Here's a smattering of some of the beautifully decorated --whether with a small ornamented tree or a simple holiday wreath --mausoleums and graves I've come across at Christmastime. 

Green-Wood Cemetery in Fall 

I've just visiting Green-Wood for the umpteenth time. Given that I've written a book about the cemetery, as well as a number of articles, it might seen like there's nothing new to see. But that's definitely not the case. Its 478 acres always offer a previously unseen historical and/or architectural gem along with a new perspective on oft-photographed favorites. What's more, seeing the grounds through a friend's first visit (as I did yesterday) is illuminating. 

             Green River Cemetery   Posted on August 25, 2022

This summer I finally made it to East Hampton to visit Green River Cemetery. It had been on my list of cemeteries to visit for a long time. And while I'd read a lot about it, and included it in an article I wrote for Newsday about tombstone tourism on Long Island, seeing it was something else. Many of the graves are marked by boulders, rather than  tombstones. It may have been a traditional begun by Artist Jackson Pollock, and his wife Lee Krasner.

Actor Peter Boyle, too, chose a boulder to mark his final resting place.

As does Steven J. Ross, the former CEO of Time Warner. 

The tragic deaths of brother and sister Courtney and Robert Steel stopped me in my tracks. Courtney was killed by a drunk driver less than two years after her brother died of cancer at the age of 19.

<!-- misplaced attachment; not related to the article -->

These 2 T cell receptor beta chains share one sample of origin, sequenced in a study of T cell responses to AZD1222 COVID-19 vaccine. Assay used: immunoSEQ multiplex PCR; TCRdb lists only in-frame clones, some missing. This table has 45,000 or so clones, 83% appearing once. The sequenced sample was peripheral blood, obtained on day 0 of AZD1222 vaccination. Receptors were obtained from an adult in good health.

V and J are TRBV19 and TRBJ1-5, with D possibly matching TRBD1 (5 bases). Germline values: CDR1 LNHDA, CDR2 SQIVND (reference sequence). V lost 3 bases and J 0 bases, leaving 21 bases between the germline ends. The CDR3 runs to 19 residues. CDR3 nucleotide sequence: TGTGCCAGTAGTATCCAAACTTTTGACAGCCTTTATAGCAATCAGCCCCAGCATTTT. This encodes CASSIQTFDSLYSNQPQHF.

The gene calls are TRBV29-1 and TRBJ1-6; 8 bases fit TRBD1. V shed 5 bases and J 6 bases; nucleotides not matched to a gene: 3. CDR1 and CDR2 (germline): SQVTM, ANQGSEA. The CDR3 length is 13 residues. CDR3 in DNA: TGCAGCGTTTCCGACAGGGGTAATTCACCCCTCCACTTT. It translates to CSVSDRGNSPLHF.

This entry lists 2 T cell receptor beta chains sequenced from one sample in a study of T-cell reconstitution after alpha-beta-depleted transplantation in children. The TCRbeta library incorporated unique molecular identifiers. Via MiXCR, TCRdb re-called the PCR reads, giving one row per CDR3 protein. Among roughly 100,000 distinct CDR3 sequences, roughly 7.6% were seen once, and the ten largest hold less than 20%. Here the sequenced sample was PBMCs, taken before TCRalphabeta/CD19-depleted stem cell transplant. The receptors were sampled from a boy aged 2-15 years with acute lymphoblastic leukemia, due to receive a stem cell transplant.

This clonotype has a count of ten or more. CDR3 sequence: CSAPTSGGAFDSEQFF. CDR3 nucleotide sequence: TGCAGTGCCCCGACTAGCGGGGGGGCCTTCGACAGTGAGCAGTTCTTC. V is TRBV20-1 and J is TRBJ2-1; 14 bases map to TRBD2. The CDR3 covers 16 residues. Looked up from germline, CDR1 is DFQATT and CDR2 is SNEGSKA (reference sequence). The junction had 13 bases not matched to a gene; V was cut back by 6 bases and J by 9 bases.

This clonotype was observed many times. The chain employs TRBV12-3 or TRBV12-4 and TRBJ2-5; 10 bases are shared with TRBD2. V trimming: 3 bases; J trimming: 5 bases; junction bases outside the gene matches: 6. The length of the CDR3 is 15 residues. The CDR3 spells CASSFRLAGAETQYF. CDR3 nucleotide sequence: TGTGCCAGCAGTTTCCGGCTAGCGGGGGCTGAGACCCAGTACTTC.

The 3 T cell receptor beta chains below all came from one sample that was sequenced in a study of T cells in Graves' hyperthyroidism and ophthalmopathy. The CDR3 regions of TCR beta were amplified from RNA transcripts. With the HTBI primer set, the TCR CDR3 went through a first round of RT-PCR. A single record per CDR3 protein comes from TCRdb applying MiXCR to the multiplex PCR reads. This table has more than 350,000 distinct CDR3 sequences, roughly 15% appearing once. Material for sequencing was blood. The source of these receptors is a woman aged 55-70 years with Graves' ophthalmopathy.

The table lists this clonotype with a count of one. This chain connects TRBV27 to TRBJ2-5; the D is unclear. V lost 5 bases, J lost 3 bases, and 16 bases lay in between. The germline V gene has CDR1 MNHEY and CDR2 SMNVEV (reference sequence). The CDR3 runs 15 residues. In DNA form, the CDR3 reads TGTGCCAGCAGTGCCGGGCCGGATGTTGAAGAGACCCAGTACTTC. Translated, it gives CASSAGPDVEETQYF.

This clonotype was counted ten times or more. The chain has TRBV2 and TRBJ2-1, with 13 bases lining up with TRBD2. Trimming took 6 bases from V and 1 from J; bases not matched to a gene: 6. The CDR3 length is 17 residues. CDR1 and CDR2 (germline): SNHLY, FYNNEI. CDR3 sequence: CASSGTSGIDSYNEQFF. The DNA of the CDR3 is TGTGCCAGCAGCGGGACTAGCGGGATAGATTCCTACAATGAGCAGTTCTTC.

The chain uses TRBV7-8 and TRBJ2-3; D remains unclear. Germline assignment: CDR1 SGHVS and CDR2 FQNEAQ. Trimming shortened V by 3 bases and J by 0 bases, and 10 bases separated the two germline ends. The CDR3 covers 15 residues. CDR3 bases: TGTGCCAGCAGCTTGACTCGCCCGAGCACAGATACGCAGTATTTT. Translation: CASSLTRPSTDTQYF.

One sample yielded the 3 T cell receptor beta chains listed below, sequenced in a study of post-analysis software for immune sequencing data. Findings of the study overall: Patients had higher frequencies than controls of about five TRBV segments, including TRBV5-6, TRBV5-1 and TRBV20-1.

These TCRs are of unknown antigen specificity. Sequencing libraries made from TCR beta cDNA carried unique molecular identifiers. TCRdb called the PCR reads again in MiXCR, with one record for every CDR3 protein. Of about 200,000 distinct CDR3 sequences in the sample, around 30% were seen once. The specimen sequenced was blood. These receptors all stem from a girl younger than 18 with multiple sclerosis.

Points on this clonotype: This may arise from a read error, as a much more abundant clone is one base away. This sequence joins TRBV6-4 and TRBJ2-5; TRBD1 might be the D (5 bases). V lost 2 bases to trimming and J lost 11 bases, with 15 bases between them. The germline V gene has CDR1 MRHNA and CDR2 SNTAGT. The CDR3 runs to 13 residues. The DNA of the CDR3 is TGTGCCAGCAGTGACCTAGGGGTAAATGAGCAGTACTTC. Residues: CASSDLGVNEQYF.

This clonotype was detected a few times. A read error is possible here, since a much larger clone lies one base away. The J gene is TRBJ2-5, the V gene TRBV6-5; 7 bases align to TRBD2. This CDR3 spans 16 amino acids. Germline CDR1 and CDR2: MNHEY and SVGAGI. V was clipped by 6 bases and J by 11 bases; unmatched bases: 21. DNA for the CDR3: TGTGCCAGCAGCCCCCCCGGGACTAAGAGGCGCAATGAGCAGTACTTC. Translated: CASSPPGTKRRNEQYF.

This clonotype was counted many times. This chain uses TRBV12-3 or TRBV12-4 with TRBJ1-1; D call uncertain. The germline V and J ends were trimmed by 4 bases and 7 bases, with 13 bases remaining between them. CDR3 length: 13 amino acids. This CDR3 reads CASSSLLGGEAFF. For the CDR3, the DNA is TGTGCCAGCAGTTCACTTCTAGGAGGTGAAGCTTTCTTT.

Hartsdale Pet Cemetery
                                                          Posted on January 15, 2022

On a cold day in early March of 2021, I visited Hartsdale Pet cemetery for the first time. I was looking for a different kind of cemetery profile, and this more than fit the bill. Despite the chill, I was fascinating by the often elaborate memorials, and sentimental epitaphs which honor beloved pets of  many kinds. Cats, dogs, birds, rabbits....even a tiger, are commemorated here with unconditional love and devotion.  

Not surprisingly, my article about Hartsdale --the cover of American Cemetery magazine's Nov. 2021 issue-- became one of my most popular profiles. 

Green-Wood Cemetery in June
                                                                                              Posted on June 30, 2018

In mid June, I spent an enjoyable afternoon giving friends a long-awaited tour of Brooklyn's Green-Wood Cemetery. With so much to see, I did my best to hit the high points: DeWitt Clinton, Leonard Bernstein, Elias Howe and his dog Fannie, Henry Steinway, Civil War Soldiers' Monument, VanNess-Parsons....and many more.